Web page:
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County eyes park site along Chattahoochee
Decision delayed until next month
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Forsyth County News

Other business

Also at Thursday's meeting, the Forsyth County commission voted to approve the following:

• A $289,110 bid with ArcMP for consultant services to put in judicial software.

• Contract for $250,000 with Wayne Miller for the handling and disposal of liquid sludge from Dick Creek Plant.

• A conditional use permit for an 8,000-square-foot school affiliated with an existing church at 7100 Majors Road.

Maximum enrollment is 50 students.

Note: All votes were 5-0 unless otherwise noted.

-- Frank Reddy

Forsyth County commissioners are weighing the next purchase of green space.

The commission held off Thursday night on signing a contract for 100 acres along the Chattahoochee River and Dick Creek. The parcel is off Old Atlanta Road, next to the Olde Atlanta Club subdivision in south Forsyth.

Commissioners plan to revisit the matter at their Feb. 5 meeting.

According to officials, the county could pay $50,000 per acre for the riverfront property owned by the McClure family.

That's about $5 million of the $36 million earmarked to acquire green space in the $100 million parks and recreation bond voters approved in February.

The parcel is part of about 243 acres of wooded, rolling hills that is home to Verse Noia Farm, a full-service horse care facility.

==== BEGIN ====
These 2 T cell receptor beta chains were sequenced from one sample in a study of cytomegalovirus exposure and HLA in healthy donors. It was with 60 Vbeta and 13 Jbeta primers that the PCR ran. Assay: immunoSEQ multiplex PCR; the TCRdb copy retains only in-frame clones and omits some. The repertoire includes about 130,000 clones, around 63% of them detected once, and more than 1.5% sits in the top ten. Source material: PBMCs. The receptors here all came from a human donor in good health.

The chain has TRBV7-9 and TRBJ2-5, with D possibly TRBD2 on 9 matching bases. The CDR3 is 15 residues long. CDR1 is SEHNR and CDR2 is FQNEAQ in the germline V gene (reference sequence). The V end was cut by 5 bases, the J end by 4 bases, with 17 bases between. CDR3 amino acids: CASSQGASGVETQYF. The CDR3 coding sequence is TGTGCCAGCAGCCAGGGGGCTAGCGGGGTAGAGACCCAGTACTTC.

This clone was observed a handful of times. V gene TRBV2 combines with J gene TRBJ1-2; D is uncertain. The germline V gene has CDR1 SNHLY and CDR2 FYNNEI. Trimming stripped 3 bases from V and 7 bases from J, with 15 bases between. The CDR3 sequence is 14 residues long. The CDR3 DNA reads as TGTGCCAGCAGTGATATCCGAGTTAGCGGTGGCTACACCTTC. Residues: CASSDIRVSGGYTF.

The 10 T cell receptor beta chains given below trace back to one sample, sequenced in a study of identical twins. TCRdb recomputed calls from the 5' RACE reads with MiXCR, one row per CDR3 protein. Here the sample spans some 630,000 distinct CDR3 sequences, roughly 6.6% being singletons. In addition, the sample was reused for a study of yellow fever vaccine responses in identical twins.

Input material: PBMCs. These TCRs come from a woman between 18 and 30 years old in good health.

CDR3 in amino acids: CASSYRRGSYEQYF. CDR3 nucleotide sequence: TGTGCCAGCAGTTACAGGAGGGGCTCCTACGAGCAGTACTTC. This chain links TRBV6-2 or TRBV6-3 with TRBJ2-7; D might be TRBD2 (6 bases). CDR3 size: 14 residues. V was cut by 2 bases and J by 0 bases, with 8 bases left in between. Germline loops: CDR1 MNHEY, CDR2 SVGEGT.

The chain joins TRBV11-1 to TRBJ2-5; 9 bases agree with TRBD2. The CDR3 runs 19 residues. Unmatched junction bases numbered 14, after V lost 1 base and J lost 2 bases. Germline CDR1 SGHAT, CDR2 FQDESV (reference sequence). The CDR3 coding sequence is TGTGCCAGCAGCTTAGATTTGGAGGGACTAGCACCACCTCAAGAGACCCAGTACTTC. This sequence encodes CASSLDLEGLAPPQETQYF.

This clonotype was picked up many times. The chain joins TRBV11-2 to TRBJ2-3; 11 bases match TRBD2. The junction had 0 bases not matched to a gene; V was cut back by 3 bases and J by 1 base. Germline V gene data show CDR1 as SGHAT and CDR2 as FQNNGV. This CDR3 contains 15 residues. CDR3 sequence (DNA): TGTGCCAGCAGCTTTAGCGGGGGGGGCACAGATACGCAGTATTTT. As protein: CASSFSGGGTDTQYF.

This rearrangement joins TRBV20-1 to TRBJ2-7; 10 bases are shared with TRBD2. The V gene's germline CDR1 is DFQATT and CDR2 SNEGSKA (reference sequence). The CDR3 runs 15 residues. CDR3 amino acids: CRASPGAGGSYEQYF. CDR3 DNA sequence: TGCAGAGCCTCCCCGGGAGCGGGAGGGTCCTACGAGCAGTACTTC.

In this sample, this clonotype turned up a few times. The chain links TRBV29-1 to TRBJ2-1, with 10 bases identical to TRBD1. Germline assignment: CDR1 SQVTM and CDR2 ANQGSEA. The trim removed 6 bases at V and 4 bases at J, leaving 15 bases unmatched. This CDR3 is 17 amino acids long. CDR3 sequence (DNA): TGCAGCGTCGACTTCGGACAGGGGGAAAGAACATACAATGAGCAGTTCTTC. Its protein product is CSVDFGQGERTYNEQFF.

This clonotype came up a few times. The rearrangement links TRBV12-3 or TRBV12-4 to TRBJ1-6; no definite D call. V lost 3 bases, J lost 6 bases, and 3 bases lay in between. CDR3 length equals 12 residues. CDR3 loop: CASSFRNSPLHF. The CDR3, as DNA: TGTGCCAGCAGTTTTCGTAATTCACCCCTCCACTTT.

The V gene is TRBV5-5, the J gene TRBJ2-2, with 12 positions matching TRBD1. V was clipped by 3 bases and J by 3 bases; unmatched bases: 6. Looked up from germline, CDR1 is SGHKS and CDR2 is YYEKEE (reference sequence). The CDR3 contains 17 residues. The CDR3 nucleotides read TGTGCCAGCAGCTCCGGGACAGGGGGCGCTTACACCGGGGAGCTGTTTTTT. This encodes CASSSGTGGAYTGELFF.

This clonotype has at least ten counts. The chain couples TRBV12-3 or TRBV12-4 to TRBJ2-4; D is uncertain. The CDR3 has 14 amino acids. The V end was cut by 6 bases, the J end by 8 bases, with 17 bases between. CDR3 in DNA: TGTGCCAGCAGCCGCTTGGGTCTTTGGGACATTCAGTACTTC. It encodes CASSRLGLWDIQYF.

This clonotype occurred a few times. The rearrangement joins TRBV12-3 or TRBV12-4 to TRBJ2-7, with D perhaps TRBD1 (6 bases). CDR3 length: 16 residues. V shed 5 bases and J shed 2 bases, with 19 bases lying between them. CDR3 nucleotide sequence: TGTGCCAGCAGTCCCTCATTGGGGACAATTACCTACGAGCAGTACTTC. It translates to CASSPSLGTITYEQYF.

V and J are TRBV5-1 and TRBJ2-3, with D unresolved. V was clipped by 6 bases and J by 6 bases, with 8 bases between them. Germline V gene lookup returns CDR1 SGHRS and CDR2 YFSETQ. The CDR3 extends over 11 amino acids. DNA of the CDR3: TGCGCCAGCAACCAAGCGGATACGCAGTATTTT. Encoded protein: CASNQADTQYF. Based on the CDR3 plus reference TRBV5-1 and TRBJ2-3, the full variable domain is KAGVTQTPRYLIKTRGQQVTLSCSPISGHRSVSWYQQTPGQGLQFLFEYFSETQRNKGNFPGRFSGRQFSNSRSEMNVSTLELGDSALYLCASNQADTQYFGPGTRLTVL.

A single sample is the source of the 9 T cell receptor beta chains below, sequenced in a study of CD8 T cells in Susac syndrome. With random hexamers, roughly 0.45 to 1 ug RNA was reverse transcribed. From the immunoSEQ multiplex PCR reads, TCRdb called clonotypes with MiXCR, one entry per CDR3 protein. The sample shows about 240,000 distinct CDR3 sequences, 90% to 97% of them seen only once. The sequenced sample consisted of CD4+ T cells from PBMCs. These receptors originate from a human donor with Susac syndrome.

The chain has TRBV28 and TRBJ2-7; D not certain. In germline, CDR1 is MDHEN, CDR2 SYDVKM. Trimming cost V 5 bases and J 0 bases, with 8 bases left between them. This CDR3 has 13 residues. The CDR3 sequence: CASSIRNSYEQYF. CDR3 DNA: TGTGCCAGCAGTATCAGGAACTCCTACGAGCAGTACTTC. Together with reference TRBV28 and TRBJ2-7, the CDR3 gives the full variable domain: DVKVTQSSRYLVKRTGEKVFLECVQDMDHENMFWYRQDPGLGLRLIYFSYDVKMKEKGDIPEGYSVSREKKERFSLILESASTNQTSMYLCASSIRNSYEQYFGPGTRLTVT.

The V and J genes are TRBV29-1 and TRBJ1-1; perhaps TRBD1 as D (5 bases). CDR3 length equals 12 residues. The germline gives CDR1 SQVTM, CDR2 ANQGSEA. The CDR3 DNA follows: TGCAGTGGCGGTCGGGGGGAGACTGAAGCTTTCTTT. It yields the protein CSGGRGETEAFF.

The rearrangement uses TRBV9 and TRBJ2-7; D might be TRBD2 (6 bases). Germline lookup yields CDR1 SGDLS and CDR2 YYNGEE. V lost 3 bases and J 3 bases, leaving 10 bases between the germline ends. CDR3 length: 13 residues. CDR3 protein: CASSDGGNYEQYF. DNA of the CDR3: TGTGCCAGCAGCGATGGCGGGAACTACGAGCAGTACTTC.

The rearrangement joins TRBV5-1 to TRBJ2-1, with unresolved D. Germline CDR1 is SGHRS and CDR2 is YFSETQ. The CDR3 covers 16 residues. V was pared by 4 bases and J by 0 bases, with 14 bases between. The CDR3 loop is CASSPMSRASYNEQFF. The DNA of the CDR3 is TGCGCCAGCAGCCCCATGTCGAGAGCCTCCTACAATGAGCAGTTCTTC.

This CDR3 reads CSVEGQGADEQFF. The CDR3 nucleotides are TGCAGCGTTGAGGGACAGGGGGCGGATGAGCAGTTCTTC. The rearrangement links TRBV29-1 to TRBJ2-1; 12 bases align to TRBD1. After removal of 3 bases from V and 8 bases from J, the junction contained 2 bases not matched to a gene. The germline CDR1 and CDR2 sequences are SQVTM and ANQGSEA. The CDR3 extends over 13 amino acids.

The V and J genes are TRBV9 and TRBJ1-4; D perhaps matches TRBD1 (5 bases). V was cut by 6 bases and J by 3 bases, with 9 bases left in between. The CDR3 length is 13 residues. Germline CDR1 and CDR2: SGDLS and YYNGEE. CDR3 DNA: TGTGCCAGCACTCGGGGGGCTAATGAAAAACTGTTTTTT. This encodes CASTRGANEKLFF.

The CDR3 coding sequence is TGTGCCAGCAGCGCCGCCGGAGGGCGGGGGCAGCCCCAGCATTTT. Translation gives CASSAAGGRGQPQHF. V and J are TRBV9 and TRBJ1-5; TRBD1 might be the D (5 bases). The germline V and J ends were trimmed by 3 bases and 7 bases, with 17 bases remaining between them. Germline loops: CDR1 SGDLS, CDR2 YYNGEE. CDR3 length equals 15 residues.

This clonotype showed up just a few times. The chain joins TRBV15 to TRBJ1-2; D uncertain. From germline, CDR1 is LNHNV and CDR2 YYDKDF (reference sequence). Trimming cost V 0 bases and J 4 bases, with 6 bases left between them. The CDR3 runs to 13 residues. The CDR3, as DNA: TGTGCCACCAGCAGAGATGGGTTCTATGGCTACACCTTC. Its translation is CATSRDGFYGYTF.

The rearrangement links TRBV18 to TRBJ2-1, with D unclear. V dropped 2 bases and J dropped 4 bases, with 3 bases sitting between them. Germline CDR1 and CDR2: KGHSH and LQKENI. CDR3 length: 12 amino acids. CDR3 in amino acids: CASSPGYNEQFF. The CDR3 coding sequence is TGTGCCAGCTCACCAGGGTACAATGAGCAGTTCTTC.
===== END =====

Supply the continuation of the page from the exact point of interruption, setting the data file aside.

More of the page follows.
The portion of the property the county wants to buy would include 4,000 feet of Chattahoochee River frontage and 3,000 feet along Dick Creek.

The value of the entire site is listed by the county tax assessors office at $4.29 million.

Commissioner Brian Tam spoke with excitement about the potential purchase leading up to the meeting.

"This is exactly what we wanted to do with the green space funds," Tam said. "It would be ideal and user-friendly for our citizens to go down there and walk and hike along the creek. It's very scenic."

Tam had hoped to move forward with the purchase contract Thursday.

Earlier in the week, Commissioner Jim Harrell had expressed interest in the property, though he suspected any decision would be postponed.  

"Having riverfront property is obviously of interest to us," Harrell said at the time.

The county has made official its first two purchases of green space. Those include the $8.9 million Wallace Tatum tract, which is 186 acres in northwestern Forsyth, and the $8.5 million Harrison property, 63 acres in south Forsyth.

The contract for the Buice property is slated to close Feb. 2 at $5.1 million, which could make it the county's third official purchase.